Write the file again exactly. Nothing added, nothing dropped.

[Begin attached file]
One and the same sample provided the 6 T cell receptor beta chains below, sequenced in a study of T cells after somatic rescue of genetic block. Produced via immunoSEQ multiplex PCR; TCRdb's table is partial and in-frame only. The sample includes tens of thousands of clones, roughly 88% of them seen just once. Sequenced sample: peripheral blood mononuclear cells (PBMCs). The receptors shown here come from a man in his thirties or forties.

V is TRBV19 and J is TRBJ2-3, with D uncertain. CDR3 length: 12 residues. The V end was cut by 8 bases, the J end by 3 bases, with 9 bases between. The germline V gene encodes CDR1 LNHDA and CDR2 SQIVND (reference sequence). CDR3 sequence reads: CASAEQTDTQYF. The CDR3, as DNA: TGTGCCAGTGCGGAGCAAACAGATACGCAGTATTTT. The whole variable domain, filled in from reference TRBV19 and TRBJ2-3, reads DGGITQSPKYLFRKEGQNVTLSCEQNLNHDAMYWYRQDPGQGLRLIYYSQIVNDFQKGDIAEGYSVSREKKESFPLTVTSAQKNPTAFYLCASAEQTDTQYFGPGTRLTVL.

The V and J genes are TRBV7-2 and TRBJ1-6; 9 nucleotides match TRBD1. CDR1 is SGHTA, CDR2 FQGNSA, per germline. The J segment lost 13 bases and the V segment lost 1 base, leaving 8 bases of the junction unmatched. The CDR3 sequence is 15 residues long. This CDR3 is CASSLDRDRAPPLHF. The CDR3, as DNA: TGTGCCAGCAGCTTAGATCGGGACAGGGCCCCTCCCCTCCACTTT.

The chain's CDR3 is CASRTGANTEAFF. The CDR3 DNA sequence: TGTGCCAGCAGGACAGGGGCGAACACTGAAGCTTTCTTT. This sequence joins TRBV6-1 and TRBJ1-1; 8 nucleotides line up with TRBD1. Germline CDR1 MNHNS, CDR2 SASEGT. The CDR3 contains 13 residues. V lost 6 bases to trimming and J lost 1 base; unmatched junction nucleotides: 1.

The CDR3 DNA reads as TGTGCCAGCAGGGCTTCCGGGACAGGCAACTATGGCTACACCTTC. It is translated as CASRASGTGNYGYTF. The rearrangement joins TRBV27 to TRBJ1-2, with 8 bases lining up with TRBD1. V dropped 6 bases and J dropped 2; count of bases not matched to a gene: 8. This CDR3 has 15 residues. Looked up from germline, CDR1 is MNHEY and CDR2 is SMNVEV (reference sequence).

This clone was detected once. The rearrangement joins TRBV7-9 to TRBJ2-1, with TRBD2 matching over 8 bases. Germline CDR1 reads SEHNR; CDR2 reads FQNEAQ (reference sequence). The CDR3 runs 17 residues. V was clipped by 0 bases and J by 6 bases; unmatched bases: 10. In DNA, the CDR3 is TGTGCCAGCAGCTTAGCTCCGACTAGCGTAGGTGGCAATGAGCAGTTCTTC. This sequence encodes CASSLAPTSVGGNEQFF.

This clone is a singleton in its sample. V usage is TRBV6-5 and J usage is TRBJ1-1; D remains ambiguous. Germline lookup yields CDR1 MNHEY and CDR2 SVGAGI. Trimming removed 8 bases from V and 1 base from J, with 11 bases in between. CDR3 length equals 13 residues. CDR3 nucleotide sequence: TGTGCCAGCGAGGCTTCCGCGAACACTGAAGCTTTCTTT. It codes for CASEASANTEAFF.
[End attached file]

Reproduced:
One and the same sample provided the 6 T cell receptor beta chains below, sequenced in a study of T cells after somatic rescue of genetic block. Produced via immunoSEQ multiplex PCR; TCRdb's table is partial and in-frame only. The sample includes tens of thousands of clones, roughly 88% of them seen just once. Sequenced sample: peripheral blood mononuclear cells (PBMCs). The receptors shown here come from a man in his thirties or forties.

V is TRBV19 and J is TRBJ2-3, with D uncertain. CDR3 length: 12 residues. The V end was cut by 8 bases, the J end by 3 bases, with 9 bases between. The germline V gene encodes CDR1 LNHDA and CDR2 SQIVND (reference sequence). CDR3 sequence reads: CASAEQTDTQYF. The CDR3, as DNA: TGTGCCAGTGCGGAGCAAACAGATACGCAGTATTTT. The whole variable domain, filled in from reference TRBV19 and TRBJ2-3, reads DGGITQSPKYLFRKEGQNVTLSCEQNLNHDAMYWYRQDPGQGLRLIYYSQIVNDFQKGDIAEGYSVSREKKESFPLTVTSAQKNPTAFYLCASAEQTDTQYFGPGTRLTVL.

The V and J genes are TRBV7-2 and TRBJ1-6; 9 nucleotides match TRBD1. CDR1 is SGHTA, CDR2 FQGNSA, per germline. The J segment lost 13 bases and the V segment lost 1 base, leaving 8 bases of the junction unmatched. The CDR3 sequence is 15 residues long. This CDR3 is CASSLDRDRAPPLHF. The CDR3, as DNA: TGTGCCAGCAGCTTAGATCGGGACAGGGCCCCTCCCCTCCACTTT.

The chain's CDR3 is CASRTGANTEAFF. The CDR3 DNA sequence: TGTGCCAGCAGGACAGGGGCGAACACTGAAGCTTTCTTT. This sequence joins TRBV6-1 and TRBJ1-1; 8 nucleotides line up with TRBD1. Germline CDR1 MNHNS, CDR2 SASEGT. The CDR3 contains 13 residues. V lost 6 bases to trimming and J lost 1 base; unmatched junction nucleotides: 1.

The CDR3 DNA reads as TGTGCCAGCAGGGCTTCCGGGACAGGCAACTATGGCTACACCTTC. It is translated as CASRASGTGNYGYTF. The rearrangement joins TRBV27 to TRBJ1-2, with 8 bases lining up with TRBD1. V dropped 6 bases and J dropped 2; count of bases not matched to a gene: 8. This CDR3 has 15 residues. Looked up from germline, CDR1 is MNHEY and CDR2 is SMNVEV (reference sequence).

This clone was detected once. The rearrangement joins TRBV7-9 to TRBJ2-1, with TRBD2 matching over 8 bases. Germline CDR1 reads SEHNR; CDR2 reads FQNEAQ (reference sequence). The CDR3 runs 17 residues. V was clipped by 0 bases and J by 6 bases; unmatched bases: 10. In DNA, the CDR3 is TGTGCCAGCAGCTTAGCTCCGACTAGCGTAGGTGGCAATGAGCAGTTCTTC. This sequence encodes CASSLAPTSVGGNEQFF.

This clone is a singleton in its sample. V usage is TRBV6-5 and J usage is TRBJ1-1; D remains ambiguous. Germline lookup yields CDR1 MNHEY and CDR2 SVGAGI. Trimming removed 8 bases from V and 1 base from J, with 11 bases in between. CDR3 length equals 13 residues. CDR3 nucleotide sequence: TGTGCCAGCGAGGCTTCCGCGAACACTGAAGCTTTCTTT. It codes for CASEASANTEAFF.